“They audited the Internet,” experts say. It was not clear, however, how computers were infected with the botnet in the first place.

By July, criminals were able to collect 4.5 billion records — each a user name and password — though many overlapped. After sorting through the data, experts found that 1.2 billion of those records were unique. Because people tend to use multiple emails, they filtered further and found that the criminals’ database included about 542 million unique email addresses.


Most of these sites are still vulnerable, emphasizing that the hackers continue to exploit the vulnerability and collect data.

Experts had begun alerting victimized companies to the breaches, but had been unable to reach every website. Some firm are also trying to come up with an online tool that would allow individuals to securely test for their information in the database.

The disclosure comes as hackers and security companies gathered in Las Vegas for the annual Black Hat security conference this week. The event, which began as a small hacker convention in 1997, now attracts thousands of security vendors peddling the latest and greatest in security technologies. At the conference, security firms often release research — to land new business, discuss with colleagues or simply for bragging rights.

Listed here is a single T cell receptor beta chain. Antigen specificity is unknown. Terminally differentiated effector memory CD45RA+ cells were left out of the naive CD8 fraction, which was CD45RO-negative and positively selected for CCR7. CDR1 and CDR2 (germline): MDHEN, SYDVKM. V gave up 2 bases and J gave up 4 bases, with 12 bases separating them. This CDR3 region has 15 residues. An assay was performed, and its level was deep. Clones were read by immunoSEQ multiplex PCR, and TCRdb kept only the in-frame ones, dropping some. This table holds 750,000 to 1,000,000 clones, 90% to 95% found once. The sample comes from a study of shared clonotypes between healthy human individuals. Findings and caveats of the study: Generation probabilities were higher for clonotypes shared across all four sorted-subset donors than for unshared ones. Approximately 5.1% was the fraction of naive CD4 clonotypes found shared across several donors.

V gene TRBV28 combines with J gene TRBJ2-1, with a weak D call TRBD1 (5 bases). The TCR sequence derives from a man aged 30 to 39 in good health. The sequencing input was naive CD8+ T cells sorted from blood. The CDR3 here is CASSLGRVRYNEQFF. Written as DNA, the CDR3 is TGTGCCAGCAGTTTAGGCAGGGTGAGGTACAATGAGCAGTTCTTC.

Yet for all the new security mousetraps, data security breaches have only gotten larger, more frequent and more costly. The average total cost of a data breach to a company increased 15 percent this year from last year, to $3.5 million per breach, from $3.1 million, according to a joint study last May, published by the Ponemon Institute, an independent research group, and IBM.

Last February, experts also uncovered a database of 360 million records for sale, which were collected from multiple companies.

“The ability to attack is certainly outpacing the ability to defend,” said Lillian Ablon, a security researcher at the RAND Corporation. “We’re constantly playing this cat and mouse game, but ultimately companies just patch and pray.”

Monty Henry, Owner

Additional Resources:

Target Says 110 Million Cards Stolen (Maybe They Should Be Accepting Bitcoin?)

Major Hotels Hit By Data Breach, Card Fraud  (Should Be Accepting Bitcoin!)

Job Seekers Rush To Apply For Roles Paid In Bitcoin And Employers Desiring To Pay In Bitcoins

What is BitCoin and How Does It Work?


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NOW, look in on your home, second home, lake house or office anytime, anywhere from any internet connected PC/Lap-top or Internet active cell phone, including iphone or PDA: http://www.dpl-surveillance-equipment.com/wireless_hidden_cameras.html